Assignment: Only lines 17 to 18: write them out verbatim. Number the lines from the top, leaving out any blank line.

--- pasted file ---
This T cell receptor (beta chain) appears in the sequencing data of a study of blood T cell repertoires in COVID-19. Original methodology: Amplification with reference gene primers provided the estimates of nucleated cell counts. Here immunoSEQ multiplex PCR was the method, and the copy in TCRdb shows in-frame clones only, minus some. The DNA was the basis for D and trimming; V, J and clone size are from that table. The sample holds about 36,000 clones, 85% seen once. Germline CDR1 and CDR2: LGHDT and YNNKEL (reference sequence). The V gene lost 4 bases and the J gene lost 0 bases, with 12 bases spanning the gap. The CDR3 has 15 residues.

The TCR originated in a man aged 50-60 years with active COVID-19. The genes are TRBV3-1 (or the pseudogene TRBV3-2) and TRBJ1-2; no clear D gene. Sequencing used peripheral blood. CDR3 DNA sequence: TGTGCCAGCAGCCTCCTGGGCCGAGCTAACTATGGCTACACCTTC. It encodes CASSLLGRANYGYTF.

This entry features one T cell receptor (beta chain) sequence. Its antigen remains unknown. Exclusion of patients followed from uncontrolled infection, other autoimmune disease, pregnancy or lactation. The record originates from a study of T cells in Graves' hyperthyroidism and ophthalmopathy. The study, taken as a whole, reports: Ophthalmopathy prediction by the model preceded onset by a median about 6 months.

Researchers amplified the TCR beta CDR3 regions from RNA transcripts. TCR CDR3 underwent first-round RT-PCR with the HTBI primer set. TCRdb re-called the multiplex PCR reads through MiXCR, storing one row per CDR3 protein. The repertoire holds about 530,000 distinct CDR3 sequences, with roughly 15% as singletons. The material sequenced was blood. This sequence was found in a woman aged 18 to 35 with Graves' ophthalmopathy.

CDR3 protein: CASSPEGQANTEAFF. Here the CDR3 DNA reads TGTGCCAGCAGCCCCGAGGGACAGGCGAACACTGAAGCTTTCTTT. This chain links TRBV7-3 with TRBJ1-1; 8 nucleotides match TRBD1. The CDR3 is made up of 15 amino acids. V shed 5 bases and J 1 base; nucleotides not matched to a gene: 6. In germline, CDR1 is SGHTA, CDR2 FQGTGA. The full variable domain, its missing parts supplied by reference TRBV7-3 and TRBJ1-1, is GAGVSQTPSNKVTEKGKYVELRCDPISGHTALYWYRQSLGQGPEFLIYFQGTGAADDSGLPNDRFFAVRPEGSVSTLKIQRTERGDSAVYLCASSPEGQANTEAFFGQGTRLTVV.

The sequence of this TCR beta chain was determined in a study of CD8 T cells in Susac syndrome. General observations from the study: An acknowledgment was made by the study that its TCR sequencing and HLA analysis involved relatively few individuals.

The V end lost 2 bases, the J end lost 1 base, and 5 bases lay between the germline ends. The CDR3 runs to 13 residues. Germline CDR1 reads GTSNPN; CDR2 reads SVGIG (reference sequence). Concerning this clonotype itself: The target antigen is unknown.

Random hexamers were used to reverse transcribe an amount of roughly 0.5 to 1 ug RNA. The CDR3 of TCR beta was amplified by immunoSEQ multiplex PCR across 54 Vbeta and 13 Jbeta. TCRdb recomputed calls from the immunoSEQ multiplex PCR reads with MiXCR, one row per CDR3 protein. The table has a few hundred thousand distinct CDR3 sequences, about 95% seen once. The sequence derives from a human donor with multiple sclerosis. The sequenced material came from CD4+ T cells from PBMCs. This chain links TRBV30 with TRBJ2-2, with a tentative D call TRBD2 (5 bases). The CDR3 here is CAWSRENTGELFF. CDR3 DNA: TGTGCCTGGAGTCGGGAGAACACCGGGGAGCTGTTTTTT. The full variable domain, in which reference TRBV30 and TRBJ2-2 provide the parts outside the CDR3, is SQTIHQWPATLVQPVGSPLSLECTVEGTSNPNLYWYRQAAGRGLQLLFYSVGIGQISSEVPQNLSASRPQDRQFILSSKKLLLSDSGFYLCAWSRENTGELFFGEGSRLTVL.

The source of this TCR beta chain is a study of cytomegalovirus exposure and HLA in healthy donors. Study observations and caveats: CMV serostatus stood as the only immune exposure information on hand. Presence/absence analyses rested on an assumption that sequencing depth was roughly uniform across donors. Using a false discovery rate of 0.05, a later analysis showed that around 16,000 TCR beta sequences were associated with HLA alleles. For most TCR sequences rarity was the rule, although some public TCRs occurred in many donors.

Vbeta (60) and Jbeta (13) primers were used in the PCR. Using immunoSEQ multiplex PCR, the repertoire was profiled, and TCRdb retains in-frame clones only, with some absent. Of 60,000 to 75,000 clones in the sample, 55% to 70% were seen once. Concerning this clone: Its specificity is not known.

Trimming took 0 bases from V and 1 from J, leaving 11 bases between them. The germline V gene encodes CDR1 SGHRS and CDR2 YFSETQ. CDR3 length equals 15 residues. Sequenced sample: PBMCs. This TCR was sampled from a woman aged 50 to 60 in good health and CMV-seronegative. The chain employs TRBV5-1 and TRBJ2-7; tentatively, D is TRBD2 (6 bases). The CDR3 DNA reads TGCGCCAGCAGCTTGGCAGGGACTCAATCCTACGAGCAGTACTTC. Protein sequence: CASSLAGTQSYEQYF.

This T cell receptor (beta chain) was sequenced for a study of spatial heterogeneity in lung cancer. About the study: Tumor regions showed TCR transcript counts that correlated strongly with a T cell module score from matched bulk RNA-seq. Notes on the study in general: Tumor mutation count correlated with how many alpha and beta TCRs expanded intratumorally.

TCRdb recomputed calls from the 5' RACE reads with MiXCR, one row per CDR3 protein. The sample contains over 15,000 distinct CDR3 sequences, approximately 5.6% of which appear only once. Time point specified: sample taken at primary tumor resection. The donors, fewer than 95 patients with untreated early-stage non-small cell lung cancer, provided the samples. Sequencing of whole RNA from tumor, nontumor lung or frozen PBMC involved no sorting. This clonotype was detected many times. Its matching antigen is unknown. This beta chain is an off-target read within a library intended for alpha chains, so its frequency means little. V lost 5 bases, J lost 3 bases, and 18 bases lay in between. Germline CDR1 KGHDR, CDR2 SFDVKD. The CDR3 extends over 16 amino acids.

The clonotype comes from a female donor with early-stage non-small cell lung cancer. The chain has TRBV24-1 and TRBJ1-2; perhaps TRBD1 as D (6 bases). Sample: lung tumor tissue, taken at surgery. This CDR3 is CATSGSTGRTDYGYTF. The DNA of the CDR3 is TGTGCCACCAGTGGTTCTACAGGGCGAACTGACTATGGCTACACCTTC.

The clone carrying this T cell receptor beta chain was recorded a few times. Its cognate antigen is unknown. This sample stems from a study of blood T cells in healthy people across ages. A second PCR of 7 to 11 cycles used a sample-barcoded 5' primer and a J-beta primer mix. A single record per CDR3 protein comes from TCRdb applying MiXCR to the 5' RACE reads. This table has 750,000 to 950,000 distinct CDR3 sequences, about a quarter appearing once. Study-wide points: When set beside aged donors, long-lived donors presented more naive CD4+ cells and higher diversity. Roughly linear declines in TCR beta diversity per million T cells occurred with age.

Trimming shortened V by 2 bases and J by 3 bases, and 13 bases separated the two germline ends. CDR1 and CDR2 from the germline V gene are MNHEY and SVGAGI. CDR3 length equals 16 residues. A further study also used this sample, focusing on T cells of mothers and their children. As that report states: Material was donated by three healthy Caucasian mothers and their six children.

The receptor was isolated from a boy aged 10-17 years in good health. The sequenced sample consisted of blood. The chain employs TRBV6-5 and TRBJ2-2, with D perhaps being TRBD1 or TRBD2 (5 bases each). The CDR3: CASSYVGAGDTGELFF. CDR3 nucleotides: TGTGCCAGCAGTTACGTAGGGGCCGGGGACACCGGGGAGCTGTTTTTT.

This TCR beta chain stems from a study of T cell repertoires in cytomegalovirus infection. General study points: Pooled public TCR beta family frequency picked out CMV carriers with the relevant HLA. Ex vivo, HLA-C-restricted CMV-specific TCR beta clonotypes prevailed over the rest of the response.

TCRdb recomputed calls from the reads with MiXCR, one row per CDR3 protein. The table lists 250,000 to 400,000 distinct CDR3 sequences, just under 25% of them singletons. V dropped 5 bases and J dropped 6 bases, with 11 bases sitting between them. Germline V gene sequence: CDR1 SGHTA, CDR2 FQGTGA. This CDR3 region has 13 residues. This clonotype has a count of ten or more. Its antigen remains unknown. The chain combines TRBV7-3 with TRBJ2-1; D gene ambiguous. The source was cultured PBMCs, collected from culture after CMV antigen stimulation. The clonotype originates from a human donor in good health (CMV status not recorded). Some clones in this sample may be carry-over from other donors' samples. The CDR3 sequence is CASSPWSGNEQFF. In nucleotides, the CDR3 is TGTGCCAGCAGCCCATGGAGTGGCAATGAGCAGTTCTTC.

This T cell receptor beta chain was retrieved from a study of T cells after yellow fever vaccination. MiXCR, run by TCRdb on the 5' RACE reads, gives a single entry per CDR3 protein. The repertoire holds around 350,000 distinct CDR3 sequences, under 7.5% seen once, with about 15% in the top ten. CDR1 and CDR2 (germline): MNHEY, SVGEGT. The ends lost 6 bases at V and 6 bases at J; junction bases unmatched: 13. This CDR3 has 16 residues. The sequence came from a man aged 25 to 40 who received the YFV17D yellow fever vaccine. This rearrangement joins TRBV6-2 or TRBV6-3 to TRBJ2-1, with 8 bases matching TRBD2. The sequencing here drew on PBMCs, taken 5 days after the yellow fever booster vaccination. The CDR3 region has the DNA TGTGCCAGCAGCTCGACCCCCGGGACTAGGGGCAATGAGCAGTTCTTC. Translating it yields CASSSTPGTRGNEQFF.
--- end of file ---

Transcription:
The receptor was isolated from a boy aged 10-17 years in good health. The sequenced sample consisted of blood. The chain employs TRBV6-5 and TRBJ2-2, with D perhaps being TRBD1 or TRBD2 (5 bases each). The CDR3: CASSYVGAGDTGELFF. CDR3 nucleotides: TGTGCCAGCAGTTACGTAGGGGCCGGGGACACCGGGGAGCTGTTTTTT.

This TCR beta chain stems from a study of T cell repertoires in cytomegalovirus infection. General study points: Pooled public TCR beta family frequency picked out CMV carriers with the relevant HLA. Ex vivo, HLA-C-restricted CMV-specific TCR beta clonotypes prevailed over the rest of the response.